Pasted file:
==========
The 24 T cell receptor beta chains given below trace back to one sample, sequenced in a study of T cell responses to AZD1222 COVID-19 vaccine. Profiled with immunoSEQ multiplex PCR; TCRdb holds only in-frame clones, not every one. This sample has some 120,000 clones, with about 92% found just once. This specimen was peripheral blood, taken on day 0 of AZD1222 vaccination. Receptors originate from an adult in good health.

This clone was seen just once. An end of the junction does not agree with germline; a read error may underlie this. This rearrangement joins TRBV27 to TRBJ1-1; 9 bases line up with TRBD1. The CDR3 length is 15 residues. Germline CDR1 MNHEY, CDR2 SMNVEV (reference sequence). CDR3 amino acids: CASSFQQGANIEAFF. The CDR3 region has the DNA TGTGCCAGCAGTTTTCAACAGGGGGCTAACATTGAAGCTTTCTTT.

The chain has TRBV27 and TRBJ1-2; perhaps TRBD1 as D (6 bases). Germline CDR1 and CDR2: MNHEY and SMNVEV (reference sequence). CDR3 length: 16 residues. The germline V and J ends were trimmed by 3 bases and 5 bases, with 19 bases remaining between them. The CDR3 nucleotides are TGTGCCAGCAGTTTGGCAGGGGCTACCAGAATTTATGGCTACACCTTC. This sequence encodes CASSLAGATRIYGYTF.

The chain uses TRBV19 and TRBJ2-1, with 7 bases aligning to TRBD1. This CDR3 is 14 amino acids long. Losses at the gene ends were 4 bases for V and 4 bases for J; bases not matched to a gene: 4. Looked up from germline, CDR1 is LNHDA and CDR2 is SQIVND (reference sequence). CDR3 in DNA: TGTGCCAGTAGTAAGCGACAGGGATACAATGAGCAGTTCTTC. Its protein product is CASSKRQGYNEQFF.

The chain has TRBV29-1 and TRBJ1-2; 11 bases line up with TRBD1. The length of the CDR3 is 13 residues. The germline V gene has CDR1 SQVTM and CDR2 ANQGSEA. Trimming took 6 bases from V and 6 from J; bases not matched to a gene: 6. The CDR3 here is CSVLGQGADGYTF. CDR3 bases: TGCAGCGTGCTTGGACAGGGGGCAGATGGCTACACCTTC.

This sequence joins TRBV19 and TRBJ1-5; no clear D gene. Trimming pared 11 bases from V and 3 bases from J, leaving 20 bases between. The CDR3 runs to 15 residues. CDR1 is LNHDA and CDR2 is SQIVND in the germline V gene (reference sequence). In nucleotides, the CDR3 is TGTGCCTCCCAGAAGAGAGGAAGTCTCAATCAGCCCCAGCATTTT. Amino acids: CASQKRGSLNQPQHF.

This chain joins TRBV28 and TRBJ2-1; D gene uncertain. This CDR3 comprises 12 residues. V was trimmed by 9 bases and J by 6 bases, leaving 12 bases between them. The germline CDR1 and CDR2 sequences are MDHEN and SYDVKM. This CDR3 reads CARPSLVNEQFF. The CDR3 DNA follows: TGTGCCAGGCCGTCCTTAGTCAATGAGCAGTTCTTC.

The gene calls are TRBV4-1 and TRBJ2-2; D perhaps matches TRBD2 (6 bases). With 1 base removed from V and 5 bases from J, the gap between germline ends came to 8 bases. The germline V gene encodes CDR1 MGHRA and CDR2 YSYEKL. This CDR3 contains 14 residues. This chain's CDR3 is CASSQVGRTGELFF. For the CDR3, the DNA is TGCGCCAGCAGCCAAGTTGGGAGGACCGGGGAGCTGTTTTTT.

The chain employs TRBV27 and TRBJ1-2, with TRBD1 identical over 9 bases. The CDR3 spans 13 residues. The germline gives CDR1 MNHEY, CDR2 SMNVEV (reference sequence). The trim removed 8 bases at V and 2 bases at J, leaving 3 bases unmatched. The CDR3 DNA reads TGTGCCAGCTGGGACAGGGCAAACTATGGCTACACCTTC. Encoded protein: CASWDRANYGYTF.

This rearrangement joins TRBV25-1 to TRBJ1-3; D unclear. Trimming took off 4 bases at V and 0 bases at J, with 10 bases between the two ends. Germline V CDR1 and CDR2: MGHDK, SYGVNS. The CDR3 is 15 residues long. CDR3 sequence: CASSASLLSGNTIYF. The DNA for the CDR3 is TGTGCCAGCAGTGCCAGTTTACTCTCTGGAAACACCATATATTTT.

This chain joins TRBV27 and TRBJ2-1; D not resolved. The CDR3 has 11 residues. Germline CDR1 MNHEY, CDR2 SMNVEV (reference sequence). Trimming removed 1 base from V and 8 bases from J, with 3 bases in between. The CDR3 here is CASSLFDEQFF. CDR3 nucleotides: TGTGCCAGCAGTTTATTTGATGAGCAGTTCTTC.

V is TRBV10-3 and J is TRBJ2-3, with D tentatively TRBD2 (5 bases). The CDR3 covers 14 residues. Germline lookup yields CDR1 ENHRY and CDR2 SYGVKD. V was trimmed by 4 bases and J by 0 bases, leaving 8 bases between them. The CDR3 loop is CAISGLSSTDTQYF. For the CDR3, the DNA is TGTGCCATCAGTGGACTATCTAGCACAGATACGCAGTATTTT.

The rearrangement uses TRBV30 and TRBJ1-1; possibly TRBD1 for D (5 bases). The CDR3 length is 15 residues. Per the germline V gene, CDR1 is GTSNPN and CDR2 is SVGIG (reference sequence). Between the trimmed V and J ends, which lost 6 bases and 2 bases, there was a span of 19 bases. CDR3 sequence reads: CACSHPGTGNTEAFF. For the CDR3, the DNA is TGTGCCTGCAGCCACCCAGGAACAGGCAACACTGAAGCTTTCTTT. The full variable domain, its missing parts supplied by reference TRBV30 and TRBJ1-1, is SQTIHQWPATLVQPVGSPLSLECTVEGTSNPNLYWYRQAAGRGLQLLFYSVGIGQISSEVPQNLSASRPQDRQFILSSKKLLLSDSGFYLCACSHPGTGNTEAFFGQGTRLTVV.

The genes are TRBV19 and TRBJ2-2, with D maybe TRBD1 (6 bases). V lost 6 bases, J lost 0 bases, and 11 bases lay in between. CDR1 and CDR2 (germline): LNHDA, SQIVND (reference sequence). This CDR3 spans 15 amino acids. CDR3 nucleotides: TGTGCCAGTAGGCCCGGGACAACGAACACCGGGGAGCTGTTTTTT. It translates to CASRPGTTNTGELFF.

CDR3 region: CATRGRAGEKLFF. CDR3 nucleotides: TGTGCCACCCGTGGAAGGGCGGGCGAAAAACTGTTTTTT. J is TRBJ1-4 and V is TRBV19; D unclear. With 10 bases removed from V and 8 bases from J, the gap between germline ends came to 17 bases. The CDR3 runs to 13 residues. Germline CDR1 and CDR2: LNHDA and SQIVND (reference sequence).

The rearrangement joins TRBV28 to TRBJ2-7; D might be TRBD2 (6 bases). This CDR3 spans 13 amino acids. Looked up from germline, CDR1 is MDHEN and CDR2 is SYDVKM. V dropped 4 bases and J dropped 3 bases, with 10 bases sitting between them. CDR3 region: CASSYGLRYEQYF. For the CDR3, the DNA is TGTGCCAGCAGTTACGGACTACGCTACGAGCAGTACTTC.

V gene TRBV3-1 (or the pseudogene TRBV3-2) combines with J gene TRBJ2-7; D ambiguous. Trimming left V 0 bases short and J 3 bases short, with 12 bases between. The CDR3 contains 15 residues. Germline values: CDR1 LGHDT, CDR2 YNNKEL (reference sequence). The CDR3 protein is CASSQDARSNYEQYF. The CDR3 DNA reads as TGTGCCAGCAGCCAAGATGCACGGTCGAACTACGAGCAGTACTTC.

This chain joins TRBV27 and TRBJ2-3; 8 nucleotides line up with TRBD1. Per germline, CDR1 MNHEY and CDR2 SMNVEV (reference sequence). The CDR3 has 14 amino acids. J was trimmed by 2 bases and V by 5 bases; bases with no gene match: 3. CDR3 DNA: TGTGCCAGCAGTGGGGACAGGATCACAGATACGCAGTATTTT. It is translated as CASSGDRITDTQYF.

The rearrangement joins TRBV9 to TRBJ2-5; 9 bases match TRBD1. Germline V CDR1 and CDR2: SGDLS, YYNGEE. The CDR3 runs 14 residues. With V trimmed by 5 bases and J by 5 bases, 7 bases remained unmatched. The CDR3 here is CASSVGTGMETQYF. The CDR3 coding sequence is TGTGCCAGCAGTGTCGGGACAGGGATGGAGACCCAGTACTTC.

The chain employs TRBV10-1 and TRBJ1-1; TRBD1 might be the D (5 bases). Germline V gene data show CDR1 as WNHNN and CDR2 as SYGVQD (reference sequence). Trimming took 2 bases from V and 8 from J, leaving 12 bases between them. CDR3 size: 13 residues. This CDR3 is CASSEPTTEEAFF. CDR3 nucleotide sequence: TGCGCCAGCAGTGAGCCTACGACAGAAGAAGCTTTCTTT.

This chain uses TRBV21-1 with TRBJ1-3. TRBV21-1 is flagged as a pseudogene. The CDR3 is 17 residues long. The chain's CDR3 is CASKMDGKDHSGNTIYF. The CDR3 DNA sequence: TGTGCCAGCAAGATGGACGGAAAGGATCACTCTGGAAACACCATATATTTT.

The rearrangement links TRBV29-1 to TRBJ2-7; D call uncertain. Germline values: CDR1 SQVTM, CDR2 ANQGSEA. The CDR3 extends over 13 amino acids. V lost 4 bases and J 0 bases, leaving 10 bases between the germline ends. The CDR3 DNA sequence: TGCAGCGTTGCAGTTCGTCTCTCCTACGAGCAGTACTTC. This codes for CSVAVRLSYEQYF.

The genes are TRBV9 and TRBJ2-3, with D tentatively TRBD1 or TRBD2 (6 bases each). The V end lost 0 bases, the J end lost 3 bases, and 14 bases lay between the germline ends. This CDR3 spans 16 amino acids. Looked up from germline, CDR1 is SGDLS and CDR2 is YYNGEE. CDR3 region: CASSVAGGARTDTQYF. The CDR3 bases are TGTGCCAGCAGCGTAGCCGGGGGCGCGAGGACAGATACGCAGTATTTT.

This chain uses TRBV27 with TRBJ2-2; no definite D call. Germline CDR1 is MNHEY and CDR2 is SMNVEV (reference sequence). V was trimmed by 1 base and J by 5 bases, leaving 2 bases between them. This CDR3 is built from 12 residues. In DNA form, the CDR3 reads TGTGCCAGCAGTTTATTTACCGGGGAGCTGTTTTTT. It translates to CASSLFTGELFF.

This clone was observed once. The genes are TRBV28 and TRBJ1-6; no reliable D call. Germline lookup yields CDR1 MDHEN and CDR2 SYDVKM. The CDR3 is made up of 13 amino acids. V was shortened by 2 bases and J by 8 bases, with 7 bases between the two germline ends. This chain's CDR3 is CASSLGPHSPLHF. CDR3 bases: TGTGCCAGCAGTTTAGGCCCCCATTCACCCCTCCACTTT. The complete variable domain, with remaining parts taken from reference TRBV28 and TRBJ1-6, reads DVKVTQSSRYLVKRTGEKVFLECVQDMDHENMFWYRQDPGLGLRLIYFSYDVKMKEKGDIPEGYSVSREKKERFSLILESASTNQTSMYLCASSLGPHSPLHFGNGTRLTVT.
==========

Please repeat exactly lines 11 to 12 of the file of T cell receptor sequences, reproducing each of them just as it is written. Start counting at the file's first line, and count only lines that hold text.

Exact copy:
This chain joins TRBV27 and TRBJ2-1; D not resolved. The CDR3 has 11 residues. Germline CDR1 MNHEY, CDR2 SMNVEV (reference sequence). Trimming removed 1 base from V and 8 bases from J, with 3 bases in between. The CDR3 here is CASSLFDEQFF. CDR3 nucleotides: TGTGCCAGCAGTTTATTTGATGAGCAGTTCTTC.

V is TRBV10-3 and J is TRBJ2-3, with D tentatively TRBD2 (5 bases). The CDR3 covers 14 residues. Germline lookup yields CDR1 ENHRY and CDR2 SYGVKD. V was trimmed by 4 bases and J by 0 bases, leaving 8 bases between them. The CDR3 loop is CAISGLSSTDTQYF. For the CDR3, the DNA is TGTGCCATCAGTGGACTATCTAGCACAGATACGCAGTATTTT.